Chiang Mai braces for watered-down Songkran as city chokes in smog

Songkran in Chiang Mai

Chiang Mai’s travel trade is bracing for muted Songkran celebrations as the smog crisis is likely to put a dent on visitor arrivals to the northern city and the surrounding provinces for the upcoming Thai New Year.

Thailand’s biggest annual festival fall during April 13-15 each year, and Chiang Mai province has traditionally been among the country’s most popular destinations to celebrate the water festival. Last year, Chiang Mai welcomed a total of 150,000 local and international visitors during the Songkran period.

Songkran in Chiang Mai

While the Tourism Authority of Thailand (TAT) projected a three per cent increase in domestic tourism during Songkran this year, Chiang Mai and the northern region, however, are likely to see a fall of about 11 per cent in visitor numbers due to ongoing air pollution.

Industry members on the ground are predicting even more dire impacts from the smog. Damrong Ong-arj, president of Chiang Mai Tourism Business Association, suggested that the number of foreign and local tourists to Chiang Mai could drop by up to 50 per cent during the festival if the situation remains unchanged.

Not only are large declines projected for the Japanese and European markets over health concerns, many locals have also cancelled their room bookings in Chiang Mai, Chiang Rai and Mae Hong Son provinces, he added.

“We strongly urge the government and authority to resolve the problem ahead of Songkran festival in order to save business,” Damrong implored.

La-Iaid Bungsrithong, president of Hotels Association Northern Chapter and general manager of Ratilanna Riverside Spa Resort, also forecasted the average occupancy rate for Chiang Mai hotels to dip to 60 per cent from the usual 70-75 per cent during the first half of April, inclusive of the Songkran festival.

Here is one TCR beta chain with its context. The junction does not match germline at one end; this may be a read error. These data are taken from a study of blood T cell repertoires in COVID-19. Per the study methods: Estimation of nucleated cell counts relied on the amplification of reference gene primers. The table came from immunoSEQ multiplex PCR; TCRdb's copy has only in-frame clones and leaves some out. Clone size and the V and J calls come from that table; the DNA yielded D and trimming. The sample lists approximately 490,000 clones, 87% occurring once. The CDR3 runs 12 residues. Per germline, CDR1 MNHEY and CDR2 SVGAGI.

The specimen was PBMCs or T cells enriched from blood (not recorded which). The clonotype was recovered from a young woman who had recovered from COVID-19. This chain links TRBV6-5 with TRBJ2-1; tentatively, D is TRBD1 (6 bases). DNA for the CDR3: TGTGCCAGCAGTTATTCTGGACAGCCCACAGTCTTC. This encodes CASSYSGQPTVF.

An occupancy drop of 10 to 20 per cent during Songkran is likely for The Legend Hotel in Chiang Rai, assistant general manager Suwat Fuwan told TTG Asia, as many tourists have shifted to other provinces to avoid the smog.

However, many groups from Europe who had already booked accommodation are going ahead with their trips as planned, Suwat shared.

Chiang Mai was recently ranked the most polluted city in the world amid its worst-ever air poulltion, although the Geo-Informatics and Space Technology Development Agency reported earlier this week that the number of burning hot spots in Chiang Mai and the North have declined 50 per cent following Thai prime minister Prayut Chan-o-cha’s visit to Chiang Mai on April 2 and demanded solutions to tackle the severe pollution.

TAT, which issued a travel advisory to Chiang Mai earlier, said it is cooperating with Chiang Mai Municipality to install water tunnels, fountains, water curtains and artificial waterfalls at key locations. It is also urging high office buildings as well as attractions to help reduce dust by cleaning their premises and spraying water ahead of the Chiang Mai Songkran Festival 2019.

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